UKLFI: Supporting Israel with legal skills

UKLFI rebuts Amnesty’s Anti-Israel briefing

UK Lawyers for Israel (UKLFI) has written to CEOs of the top UK companies and law firms, pointing out that the “briefing” Amnesty International UK (Amnesty) recently sent them is highly misleading and promotes discrimination and illegal activity.

Amnesty’s “briefing”, sent to the FTSE 100, 250 and top corporate law firms on 13 March 2019, told companies that they will be involved in human rights violations including war crimes if they do business in or with the “illegal Israeli settlements” in the West Bank, including East Jerusalem.

UKLFI, an association of lawyers who promote the proper application of laws in matters relating to Israel, has rebutted Amnesty’s claims:

  • Amnesty’s claims are contradicted by judgments of the UK Supreme Court[1] and the Versailles Court of Appeal[2].  The UK Supreme Court ruled that no offence was committed by a customer selling the products of an Israeli West Bank business in the UK and the Versailles Court dismissed allegations that companies had acted unlawfully by participating in a consortium to construct and operate a railway in Jerusalem beyond the 1949 armistice line (the “Green Line”).
  • Amnesty’s argument that “all business activity with settlements ultimately contributes to maintaining an illegal situation” is untenable. Even if the Israeli settlements were illegal (a point which is disputed), it would be like arguing that all business activity with countries which oppress women, homosexuals, ethnic or religious minorities or which violate any human rights (most countries in the world) should be boycotted.
  • Amnesty singles out Israeli settlements for a boycott policy. This constitutes racial, ethnic and religious discrimination, since it applies different standards to Israel as compared with other countries, and different standards to Jews as compared with other ethnic and religious groups.
  • Amnesty’s briefing makes numerous allegations of violations by Israelis of human rights of Palestinians, largely based on its own tendentious reports, which have been found to be highly unreliable and permeated by prejudice against Israel.[3]
  • Amnesty’s prejudiced reports reflect persistent antisemitism in the organisation, as summarised by NGO Monitor[4].
  • Amnesty ignores the considerable benefits to 30,000 Palestinians who are employed in the vicinity of Israeli settlements in the West Bank at salaries two or three times those paid by Palestinian employers.[5] . Their employment also promotes peace and reconciliation through the good relations created between Israelis and Palestinians working together.[6]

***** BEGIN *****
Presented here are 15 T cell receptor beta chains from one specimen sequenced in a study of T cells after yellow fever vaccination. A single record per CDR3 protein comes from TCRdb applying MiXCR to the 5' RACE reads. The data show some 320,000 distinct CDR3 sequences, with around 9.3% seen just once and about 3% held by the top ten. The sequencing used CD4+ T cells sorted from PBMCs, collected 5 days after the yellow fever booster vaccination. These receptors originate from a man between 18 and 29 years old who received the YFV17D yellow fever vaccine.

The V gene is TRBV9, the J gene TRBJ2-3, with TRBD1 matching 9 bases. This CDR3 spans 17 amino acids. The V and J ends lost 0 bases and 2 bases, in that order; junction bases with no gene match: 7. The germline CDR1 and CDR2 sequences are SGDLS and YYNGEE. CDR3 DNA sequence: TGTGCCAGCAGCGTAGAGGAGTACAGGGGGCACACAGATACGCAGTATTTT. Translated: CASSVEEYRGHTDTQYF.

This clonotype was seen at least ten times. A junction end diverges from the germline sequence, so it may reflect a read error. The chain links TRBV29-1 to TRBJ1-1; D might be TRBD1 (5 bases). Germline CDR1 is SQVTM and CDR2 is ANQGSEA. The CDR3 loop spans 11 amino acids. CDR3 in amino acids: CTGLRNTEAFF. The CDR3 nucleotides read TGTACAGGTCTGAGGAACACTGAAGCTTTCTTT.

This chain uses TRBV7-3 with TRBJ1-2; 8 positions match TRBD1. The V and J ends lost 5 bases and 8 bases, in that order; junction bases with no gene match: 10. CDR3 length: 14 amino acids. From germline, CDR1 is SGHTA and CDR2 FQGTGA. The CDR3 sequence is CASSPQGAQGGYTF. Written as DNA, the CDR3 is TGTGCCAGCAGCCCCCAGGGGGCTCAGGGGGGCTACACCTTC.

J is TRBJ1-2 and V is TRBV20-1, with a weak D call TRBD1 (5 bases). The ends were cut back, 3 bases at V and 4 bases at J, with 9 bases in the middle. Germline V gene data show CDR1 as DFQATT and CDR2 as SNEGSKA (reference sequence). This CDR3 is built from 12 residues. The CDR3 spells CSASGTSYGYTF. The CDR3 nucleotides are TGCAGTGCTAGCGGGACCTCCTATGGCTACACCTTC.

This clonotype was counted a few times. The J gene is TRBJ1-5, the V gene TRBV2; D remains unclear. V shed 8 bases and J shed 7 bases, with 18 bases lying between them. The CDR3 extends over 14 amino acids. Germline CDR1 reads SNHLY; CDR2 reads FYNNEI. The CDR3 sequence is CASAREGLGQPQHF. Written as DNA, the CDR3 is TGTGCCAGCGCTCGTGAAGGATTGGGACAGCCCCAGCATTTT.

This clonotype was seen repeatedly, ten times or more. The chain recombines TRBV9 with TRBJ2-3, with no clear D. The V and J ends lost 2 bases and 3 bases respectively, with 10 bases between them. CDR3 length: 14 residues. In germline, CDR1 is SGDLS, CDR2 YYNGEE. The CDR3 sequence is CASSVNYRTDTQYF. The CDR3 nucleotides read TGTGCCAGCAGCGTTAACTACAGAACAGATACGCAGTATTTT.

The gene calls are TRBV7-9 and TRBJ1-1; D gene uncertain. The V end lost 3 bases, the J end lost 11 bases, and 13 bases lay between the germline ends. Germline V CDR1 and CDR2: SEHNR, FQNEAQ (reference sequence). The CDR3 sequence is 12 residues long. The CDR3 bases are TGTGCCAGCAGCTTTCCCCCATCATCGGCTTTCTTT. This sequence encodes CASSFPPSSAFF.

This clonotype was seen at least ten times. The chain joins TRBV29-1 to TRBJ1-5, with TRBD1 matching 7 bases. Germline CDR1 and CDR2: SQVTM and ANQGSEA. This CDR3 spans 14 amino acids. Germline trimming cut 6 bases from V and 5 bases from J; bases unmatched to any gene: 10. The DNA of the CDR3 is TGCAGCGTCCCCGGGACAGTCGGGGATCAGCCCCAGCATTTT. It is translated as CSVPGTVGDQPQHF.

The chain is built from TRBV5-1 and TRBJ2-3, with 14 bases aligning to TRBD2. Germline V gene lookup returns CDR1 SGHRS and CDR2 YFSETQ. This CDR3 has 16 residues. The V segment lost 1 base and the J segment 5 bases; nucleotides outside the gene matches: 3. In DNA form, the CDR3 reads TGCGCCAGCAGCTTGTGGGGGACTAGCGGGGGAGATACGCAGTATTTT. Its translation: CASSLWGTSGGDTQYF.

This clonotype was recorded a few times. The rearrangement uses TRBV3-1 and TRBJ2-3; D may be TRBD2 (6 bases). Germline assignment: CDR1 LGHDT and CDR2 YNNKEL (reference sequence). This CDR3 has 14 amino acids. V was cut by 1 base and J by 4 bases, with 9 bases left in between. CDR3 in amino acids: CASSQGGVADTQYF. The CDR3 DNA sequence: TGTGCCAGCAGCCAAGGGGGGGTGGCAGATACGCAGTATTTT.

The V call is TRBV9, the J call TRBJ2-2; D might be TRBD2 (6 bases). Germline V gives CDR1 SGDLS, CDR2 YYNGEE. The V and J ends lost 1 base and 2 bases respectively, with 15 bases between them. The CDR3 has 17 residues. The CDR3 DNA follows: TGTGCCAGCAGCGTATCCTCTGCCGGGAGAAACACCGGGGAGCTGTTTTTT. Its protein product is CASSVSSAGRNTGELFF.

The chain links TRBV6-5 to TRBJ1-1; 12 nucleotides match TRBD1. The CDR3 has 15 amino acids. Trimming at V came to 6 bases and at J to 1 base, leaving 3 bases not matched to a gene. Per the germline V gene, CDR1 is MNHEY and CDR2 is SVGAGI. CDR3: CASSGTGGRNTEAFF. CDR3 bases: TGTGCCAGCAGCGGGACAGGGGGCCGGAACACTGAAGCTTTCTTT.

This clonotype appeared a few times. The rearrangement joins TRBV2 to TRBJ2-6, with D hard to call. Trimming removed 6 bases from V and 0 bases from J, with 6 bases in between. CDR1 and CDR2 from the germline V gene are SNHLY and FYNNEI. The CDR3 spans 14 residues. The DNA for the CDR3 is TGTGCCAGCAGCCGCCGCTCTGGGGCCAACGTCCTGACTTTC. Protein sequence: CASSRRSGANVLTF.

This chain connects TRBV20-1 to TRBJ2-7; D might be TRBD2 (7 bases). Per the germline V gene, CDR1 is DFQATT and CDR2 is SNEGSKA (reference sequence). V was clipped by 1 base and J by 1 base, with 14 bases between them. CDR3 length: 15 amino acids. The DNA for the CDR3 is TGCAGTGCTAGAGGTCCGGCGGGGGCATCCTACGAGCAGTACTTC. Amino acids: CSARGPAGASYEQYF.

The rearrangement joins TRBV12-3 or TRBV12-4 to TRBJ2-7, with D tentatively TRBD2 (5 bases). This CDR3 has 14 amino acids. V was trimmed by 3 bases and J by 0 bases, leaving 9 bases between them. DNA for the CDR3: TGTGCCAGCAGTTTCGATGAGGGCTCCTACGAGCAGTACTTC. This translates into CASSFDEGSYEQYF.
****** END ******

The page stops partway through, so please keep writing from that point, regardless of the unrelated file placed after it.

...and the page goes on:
• Boycotting Israelis and areas under Israeli administration can incur liabilities and sanctions under US, French, British, Israeli and other laws. After Airbnb announced a boycott of Jewish homes in the West Bank, Florida adopted sanctions against the company,[7] Illinois[8] and Texas[9] have initiated procedures for implementing sanctions, and legal actions have been brought in Delaware,[10] California[11] and Jerusalem.[12]  In France, Sodastream was awarded an injunction, damages and costs against an NGO that promoted a boycott of its products made in the West Bank.[13] In the UK, a refusal to supply goods or services on grounds of nationality, ethnicity or religion is liable to contravene the Equality Act 2010[14] and may constitute an actionable conspiracy to damage. An agreement or concerted practice to participate in a boycott may also breach national and EU competition laws.
  • Businesses taken in by the misinformation of the BDS campaign are liable to lose out on opportunities in a consistently successful and probably the most innovative economy in the world.

Jonathan Turner, Chief Executive of UKLFI commented: “We suggest that companies place no reliance on the materials provided by Amnesty”.


[1] Richardson v DPP [2014] UKSC 8 at §17

[2] AFPS and OLP v Alstom and Veolia, Appeal No. 11/05331, Judgment of 22 March 2013




[6]  See e.g. Nadia Aloush, A Palestinian Woman’s Perspective on Working for an Israeli Company, JCPA March 2018







[13] S.A.S. OPM France v AFPS, Tribunal de Grande Instance de Paris, no. 13/06023, judgment of 23/1/2014

[14] This legislation was recently invoked against a refusal by Kuwait Airways Corporation to sell a ticket to an Israeli: